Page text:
Why is economically successful China interested in the economically failed Cuba? And vice versa, asks William Ratliff.
CUBA SURVIVED A decade of economic crisis in the 1990s after the collapse of its Cold War support network, the Soviet bloc. Now the Maximum Leader is building a new network, stretching from Caracas to the People’s Republic of China (PRC), that he thinks will get him through his economic foolishness in the years ahead.
Fidel’s affair with Venezuela’s volatile President Hugo Chavez is a match made in Castroite heaven, but the relationship with China is more complicated. Why is the enormous Middle Kingdom, with its explosively growing economy, interested in an ancient dictator on a tiny Caribbean island who is mindlessly bound to failed statist economic policies? And vice versa?
In 1960, Cuba was the first Latin American country to recognize the PRC. Still, relations were often hostile for several decades because only the Soviet bloc could provide both sufficient economic aid to sustain Castro's always-failing economy and a military shield against his chosen enemy, the United States.
With the lapse in the Sino-Soviet dispute in the 1980s, Sino-Cuba relations began to improve. In June 1989, the rapprochement fast-tracked when Cuba strongly endorsed Chinese repression at Tiananmen.
TODAY, SINO-CUBA links fall into three broad categories: political, economic and strategic. Cuba benefits most from China’s often overlapping political and economic support, while China wins most from obtaining intelligence on the U.S. through the Cuban government.
Fidel and Raul Castro, and most other top Cuban leaders, have visited China one or more times. Two Chinese presidents, most recently Hu Jintao, in November 2004, and many other top Chinese leaders, have visited Cuba. Besides pro forma calls for world peace and development, the two governments support each other on such issues as condemning the U.S. embargo of Cuba and supporting China’s 2005 anti-secession law aimed at Taiwan.
Economically, Beijing is a pragmatic, quid pro quo ally. While China looks to eventually receive significant quantities of nickel from Cuba, in general Cuban exports to China are insignificant. But China is Cuba’s third largest trading partner, behind only Venezuela and Spain. In varying degrees, China supports Cuban education, oil exploration, nickel mining, technological development and transportation infrastructure.
Looking beyond Fidel, Raul Castro, the heir apparent, and many other current Cuban leaders, are fascinated by the "Chinese style" economic reforms that Fidel rejects. That is, maintaining considerable political control but undertaking some serious, systematic market-oriented economic reforms to escape perpetual economic malaise.
THE PAYOFF FOR China is a very welcome window from which to observe the United States. Consider that Washington watches China from military bases all over Asia, space satellites and surveillance planes, one of which was forced to land on the Chinese island of Hainan in early 2001 and precipitated the first Bush Administration showdown with the PRC. China, however, has no military bases abroad and no planes flying along U.S. coasts.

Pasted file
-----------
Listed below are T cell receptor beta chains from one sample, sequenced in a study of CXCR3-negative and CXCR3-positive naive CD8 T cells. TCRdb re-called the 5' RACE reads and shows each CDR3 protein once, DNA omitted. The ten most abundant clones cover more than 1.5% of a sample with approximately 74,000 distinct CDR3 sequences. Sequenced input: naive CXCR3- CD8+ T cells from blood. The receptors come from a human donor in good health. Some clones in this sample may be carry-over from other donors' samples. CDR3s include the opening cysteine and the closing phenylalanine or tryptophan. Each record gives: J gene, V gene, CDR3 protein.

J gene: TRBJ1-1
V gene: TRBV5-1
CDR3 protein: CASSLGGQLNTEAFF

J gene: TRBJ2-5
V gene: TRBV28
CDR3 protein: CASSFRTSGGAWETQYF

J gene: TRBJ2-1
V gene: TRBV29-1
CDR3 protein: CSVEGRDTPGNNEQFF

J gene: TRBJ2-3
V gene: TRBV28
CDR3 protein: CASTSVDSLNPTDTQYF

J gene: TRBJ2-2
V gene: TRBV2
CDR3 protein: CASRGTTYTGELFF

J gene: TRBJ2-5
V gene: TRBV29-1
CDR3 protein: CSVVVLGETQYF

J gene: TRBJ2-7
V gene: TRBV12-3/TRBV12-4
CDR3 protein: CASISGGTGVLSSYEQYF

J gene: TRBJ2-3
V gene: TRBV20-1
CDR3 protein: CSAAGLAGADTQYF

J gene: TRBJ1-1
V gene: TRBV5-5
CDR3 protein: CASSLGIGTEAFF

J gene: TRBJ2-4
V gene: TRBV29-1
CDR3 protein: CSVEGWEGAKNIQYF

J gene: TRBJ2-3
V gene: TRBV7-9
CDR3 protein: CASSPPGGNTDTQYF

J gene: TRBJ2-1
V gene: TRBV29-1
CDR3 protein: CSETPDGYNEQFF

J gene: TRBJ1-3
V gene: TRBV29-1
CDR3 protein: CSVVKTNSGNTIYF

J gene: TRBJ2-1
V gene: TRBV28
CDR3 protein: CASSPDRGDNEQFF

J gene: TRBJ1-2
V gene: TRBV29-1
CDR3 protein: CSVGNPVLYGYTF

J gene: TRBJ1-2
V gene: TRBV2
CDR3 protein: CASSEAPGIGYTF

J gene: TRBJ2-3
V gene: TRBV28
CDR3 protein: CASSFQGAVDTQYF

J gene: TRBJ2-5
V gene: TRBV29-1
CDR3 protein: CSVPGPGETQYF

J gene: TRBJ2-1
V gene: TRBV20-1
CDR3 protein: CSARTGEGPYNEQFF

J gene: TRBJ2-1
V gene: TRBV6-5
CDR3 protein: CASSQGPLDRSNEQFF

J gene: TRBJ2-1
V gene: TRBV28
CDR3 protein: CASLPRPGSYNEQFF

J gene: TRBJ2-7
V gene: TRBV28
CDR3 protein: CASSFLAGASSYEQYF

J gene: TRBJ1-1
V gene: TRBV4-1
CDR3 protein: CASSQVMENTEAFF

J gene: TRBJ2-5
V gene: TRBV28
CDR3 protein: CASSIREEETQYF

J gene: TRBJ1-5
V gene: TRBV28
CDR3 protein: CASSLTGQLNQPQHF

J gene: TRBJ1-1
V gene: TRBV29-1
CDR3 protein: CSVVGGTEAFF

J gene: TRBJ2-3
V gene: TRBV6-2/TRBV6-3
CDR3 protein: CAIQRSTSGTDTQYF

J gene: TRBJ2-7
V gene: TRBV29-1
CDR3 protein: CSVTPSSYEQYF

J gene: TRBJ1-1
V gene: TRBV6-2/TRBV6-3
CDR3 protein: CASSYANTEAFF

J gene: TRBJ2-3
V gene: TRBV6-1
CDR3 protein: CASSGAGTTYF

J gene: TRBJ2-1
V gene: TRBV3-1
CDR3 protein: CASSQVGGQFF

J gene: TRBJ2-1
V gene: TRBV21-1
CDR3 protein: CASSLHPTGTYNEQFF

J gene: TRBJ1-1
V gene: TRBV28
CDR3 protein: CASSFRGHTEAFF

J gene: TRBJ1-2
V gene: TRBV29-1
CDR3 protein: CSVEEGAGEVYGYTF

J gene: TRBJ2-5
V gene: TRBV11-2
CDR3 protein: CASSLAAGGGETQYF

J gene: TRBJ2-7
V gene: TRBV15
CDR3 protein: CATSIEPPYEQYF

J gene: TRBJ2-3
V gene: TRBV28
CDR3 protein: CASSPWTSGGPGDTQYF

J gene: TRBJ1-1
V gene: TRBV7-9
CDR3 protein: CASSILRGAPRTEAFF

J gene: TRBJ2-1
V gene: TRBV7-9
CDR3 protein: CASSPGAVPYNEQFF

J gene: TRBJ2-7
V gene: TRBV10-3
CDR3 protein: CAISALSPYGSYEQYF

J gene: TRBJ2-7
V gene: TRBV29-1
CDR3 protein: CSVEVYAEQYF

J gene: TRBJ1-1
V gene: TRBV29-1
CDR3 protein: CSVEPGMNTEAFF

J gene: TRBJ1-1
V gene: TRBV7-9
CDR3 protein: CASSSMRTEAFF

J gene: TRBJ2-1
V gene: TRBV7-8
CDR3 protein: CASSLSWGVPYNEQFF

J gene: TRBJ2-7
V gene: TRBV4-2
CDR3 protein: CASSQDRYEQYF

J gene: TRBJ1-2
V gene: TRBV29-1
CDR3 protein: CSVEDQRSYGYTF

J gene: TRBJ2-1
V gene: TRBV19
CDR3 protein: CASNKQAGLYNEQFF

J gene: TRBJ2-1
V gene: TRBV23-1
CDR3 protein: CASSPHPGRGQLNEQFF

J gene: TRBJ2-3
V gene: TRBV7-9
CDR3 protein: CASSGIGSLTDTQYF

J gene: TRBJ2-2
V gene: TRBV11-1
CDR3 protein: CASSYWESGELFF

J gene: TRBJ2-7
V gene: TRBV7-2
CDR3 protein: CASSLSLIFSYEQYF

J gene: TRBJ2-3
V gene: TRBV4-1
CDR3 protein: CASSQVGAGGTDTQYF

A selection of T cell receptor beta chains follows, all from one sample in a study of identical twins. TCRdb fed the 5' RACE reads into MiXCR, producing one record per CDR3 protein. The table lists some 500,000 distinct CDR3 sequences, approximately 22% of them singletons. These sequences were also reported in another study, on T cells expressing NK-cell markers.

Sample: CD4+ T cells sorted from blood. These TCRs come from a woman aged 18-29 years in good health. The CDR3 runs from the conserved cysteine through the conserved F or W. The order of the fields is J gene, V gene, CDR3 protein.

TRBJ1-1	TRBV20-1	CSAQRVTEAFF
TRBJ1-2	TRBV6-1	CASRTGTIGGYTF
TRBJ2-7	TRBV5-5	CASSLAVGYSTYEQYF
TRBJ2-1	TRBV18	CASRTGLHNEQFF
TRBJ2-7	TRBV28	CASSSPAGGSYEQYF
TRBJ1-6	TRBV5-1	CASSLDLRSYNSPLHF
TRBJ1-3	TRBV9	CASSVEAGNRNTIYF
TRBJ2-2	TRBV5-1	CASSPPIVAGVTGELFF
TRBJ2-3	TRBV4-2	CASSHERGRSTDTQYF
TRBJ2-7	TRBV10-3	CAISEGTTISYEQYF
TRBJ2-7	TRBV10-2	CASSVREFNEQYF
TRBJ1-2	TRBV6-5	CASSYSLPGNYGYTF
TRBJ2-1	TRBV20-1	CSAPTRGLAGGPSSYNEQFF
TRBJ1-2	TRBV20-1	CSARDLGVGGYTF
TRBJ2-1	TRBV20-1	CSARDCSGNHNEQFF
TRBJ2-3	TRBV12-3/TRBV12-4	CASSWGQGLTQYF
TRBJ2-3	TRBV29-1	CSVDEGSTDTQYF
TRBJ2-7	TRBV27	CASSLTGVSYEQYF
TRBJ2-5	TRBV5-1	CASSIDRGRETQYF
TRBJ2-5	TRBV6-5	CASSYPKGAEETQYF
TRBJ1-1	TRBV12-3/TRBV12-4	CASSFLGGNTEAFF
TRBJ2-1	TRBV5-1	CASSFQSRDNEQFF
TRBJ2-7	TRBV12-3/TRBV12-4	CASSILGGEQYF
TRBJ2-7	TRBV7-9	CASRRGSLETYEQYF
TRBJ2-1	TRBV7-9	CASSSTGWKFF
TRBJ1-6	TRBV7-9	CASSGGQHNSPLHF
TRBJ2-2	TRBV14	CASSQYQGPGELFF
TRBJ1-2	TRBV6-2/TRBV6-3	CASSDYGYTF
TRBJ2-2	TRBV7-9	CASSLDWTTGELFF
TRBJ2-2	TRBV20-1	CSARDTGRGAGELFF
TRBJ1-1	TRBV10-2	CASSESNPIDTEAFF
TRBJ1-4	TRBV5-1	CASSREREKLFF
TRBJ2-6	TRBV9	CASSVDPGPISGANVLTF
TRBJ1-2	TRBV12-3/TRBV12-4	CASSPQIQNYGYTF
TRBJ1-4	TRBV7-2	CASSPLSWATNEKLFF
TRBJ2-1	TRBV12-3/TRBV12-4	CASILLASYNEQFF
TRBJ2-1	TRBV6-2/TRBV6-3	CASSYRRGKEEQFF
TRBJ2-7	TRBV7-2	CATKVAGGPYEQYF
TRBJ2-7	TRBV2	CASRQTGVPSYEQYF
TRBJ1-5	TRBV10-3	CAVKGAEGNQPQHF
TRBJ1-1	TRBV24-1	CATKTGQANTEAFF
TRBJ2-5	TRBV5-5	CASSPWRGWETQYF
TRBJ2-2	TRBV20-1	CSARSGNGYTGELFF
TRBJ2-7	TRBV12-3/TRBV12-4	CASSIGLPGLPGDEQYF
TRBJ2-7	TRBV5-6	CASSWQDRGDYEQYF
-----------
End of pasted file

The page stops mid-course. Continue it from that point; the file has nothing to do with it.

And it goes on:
Also consider that while the U.S. complains about China's military modernization and possible future aggression abroad, China has solid evidence of actual U.S. military aggression against sovereign countries, whether Americans approve the actions or not, by Bill Clinton in Yugoslavia in 1999 and George Bush in Iraq in 2003. Add to that the sophisticated arms Washington sells to Taiwan, an island both Beijing and Washington (and Taipei, until recently) consider part of "one China."
U.S. officials will not talk seriously about Sino-Cuban strategic issues, though they do say China is involved in developing capabilities in intelligence, cyber warfare and communications that may affect the region. Sometimes citing unevenly reliable press reports as evidence, the specific areas of concern seem to be Lourdes and Bejucal, both near Havana.
LOURDES, FOR DECADES the largest Soviet overseas espionage base, now seems to be mainly a new University of Information Sciences (UCI). Hu Jintao visited the campus in 2004 and said that most of the thousands of computers there are from China. The unanswerable questions are what else at UCI comes from China and what the PRC gets in return.
The base at Bejucal may have Chinese as well as Cuban agents, but at least some of the published information is overblown. For example, a widely circulated photograph of awesome golf-ball shaped radar domes, allegedly at Bejucal, are in fact a U.S. facility at Menwith Hill Station, UK.
Washington and Beijing have not ranted at each other since the Hainan EP-3 incident almost five years ago. Why? Perhaps because both have decided the current placement of surveillance networks is a tolerable tradeoff for now in a dangerous, suspicious, imperfect world.
Future Sino-Cuban relations will depend on unpredictable developments in China, Cuba, the U.S. and beyond. They could range from China's more intensive use of Cuban bases and contacts in the Americas, particularly under a post-Fidel authoritarian government, to Bejing deciding Fidel is too much of an expense and embarrassment to support, particularly if facilities in Cuba could be traded off in a deal with the U.S. on Taiwan.
William Ratliff is Adjunct Fellow at the Independent Institute, Research Fellow at Stanford University's Hoover Institution, and a frequent writer on Chinese and Cuban foreign policies.
Originally published January 2006